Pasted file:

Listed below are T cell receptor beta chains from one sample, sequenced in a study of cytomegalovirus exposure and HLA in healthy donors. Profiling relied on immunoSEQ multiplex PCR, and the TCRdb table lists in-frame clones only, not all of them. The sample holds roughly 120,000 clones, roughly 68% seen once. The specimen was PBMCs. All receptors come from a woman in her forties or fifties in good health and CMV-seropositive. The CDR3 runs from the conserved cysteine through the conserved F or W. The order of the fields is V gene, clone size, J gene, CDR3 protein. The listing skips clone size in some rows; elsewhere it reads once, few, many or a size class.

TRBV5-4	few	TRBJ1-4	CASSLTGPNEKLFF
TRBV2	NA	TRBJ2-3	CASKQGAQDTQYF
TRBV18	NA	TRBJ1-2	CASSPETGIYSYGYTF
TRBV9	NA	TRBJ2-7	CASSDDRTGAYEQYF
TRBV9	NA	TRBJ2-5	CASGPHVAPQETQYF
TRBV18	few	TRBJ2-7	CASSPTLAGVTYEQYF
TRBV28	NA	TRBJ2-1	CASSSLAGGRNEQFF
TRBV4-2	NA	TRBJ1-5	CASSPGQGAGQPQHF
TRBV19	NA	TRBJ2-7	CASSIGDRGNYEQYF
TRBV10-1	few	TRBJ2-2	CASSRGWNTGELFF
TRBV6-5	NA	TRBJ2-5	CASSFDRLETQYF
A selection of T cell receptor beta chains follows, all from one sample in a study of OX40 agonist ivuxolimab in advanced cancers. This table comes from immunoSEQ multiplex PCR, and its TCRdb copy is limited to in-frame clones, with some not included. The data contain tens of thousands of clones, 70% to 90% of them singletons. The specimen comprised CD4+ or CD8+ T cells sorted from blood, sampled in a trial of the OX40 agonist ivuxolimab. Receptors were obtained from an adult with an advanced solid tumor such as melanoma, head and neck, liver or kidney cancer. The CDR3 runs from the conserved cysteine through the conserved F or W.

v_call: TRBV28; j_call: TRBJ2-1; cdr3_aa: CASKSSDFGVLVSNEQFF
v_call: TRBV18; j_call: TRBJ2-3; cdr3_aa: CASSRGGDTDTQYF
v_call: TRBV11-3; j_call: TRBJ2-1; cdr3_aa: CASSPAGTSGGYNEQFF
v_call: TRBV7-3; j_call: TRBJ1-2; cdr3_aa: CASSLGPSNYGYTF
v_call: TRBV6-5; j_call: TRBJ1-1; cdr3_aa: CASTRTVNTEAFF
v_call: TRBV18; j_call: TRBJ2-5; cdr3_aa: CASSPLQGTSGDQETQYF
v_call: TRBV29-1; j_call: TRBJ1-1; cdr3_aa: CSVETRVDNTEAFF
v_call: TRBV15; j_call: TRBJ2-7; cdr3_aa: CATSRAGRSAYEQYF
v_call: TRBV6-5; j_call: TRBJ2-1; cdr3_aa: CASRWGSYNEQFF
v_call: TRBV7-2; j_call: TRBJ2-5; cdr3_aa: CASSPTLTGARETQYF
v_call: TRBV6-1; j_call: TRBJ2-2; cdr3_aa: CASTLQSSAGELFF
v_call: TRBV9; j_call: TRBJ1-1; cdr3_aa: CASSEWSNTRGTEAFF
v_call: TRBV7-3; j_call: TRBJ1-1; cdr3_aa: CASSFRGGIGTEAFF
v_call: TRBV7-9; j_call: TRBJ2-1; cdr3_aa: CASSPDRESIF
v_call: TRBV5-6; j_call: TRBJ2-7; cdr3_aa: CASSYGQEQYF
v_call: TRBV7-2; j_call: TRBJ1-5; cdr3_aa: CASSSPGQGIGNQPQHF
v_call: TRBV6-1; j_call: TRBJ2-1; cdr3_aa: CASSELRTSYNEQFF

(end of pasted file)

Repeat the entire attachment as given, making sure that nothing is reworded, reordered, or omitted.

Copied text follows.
Listed below are T cell receptor beta chains from one sample, sequenced in a study of cytomegalovirus exposure and HLA in healthy donors. Profiling relied on immunoSEQ multiplex PCR, and the TCRdb table lists in-frame clones only, not all of them. The sample holds roughly 120,000 clones, roughly 68% seen once. The specimen was PBMCs. All receptors come from a woman in her forties or fifties in good health and CMV-seropositive. The CDR3 runs from the conserved cysteine through the conserved F or W. The order of the fields is V gene, clone size, J gene, CDR3 protein. The listing skips clone size in some rows; elsewhere it reads once, few, many or a size class.

TRBV5-4	few	TRBJ1-4	CASSLTGPNEKLFF
TRBV2	NA	TRBJ2-3	CASKQGAQDTQYF
TRBV18	NA	TRBJ1-2	CASSPETGIYSYGYTF
TRBV9	NA	TRBJ2-7	CASSDDRTGAYEQYF
TRBV9	NA	TRBJ2-5	CASGPHVAPQETQYF
TRBV18	few	TRBJ2-7	CASSPTLAGVTYEQYF
TRBV28	NA	TRBJ2-1	CASSSLAGGRNEQFF
TRBV4-2	NA	TRBJ1-5	CASSPGQGAGQPQHF
TRBV19	NA	TRBJ2-7	CASSIGDRGNYEQYF
TRBV10-1	few	TRBJ2-2	CASSRGWNTGELFF
TRBV6-5	NA	TRBJ2-5	CASSFDRLETQYF
A selection of T cell receptor beta chains follows, all from one sample in a study of OX40 agonist ivuxolimab in advanced cancers. This table comes from immunoSEQ multiplex PCR, and its TCRdb copy is limited to in-frame clones, with some not included. The data contain tens of thousands of clones, 70% to 90% of them singletons. The specimen comprised CD4+ or CD8+ T cells sorted from blood, sampled in a trial of the OX40 agonist ivuxolimab. Receptors were obtained from an adult with an advanced solid tumor such as melanoma, head and neck, liver or kidney cancer. The CDR3 runs from the conserved cysteine through the conserved F or W.

v_call: TRBV28; j_call: TRBJ2-1; cdr3_aa: CASKSSDFGVLVSNEQFF
v_call: TRBV18; j_call: TRBJ2-3; cdr3_aa: CASSRGGDTDTQYF
v_call: TRBV11-3; j_call: TRBJ2-1; cdr3_aa: CASSPAGTSGGYNEQFF
v_call: TRBV7-3; j_call: TRBJ1-2; cdr3_aa: CASSLGPSNYGYTF
v_call: TRBV6-5; j_call: TRBJ1-1; cdr3_aa: CASTRTVNTEAFF
v_call: TRBV18; j_call: TRBJ2-5; cdr3_aa: CASSPLQGTSGDQETQYF
v_call: TRBV29-1; j_call: TRBJ1-1; cdr3_aa: CSVETRVDNTEAFF
v_call: TRBV15; j_call: TRBJ2-7; cdr3_aa: CATSRAGRSAYEQYF
v_call: TRBV6-5; j_call: TRBJ2-1; cdr3_aa: CASRWGSYNEQFF
v_call: TRBV7-2; j_call: TRBJ2-5; cdr3_aa: CASSPTLTGARETQYF
v_call: TRBV6-1; j_call: TRBJ2-2; cdr3_aa: CASTLQSSAGELFF
v_call: TRBV9; j_call: TRBJ1-1; cdr3_aa: CASSEWSNTRGTEAFF
v_call: TRBV7-3; j_call: TRBJ1-1; cdr3_aa: CASSFRGGIGTEAFF
v_call: TRBV7-9; j_call: TRBJ2-1; cdr3_aa: CASSPDRESIF
v_call: TRBV5-6; j_call: TRBJ2-7; cdr3_aa: CASSYGQEQYF
v_call: TRBV7-2; j_call: TRBJ1-5; cdr3_aa: CASSSPGQGIGNQPQHF
v_call: TRBV6-1; j_call: TRBJ2-1; cdr3_aa: CASSELRTSYNEQFF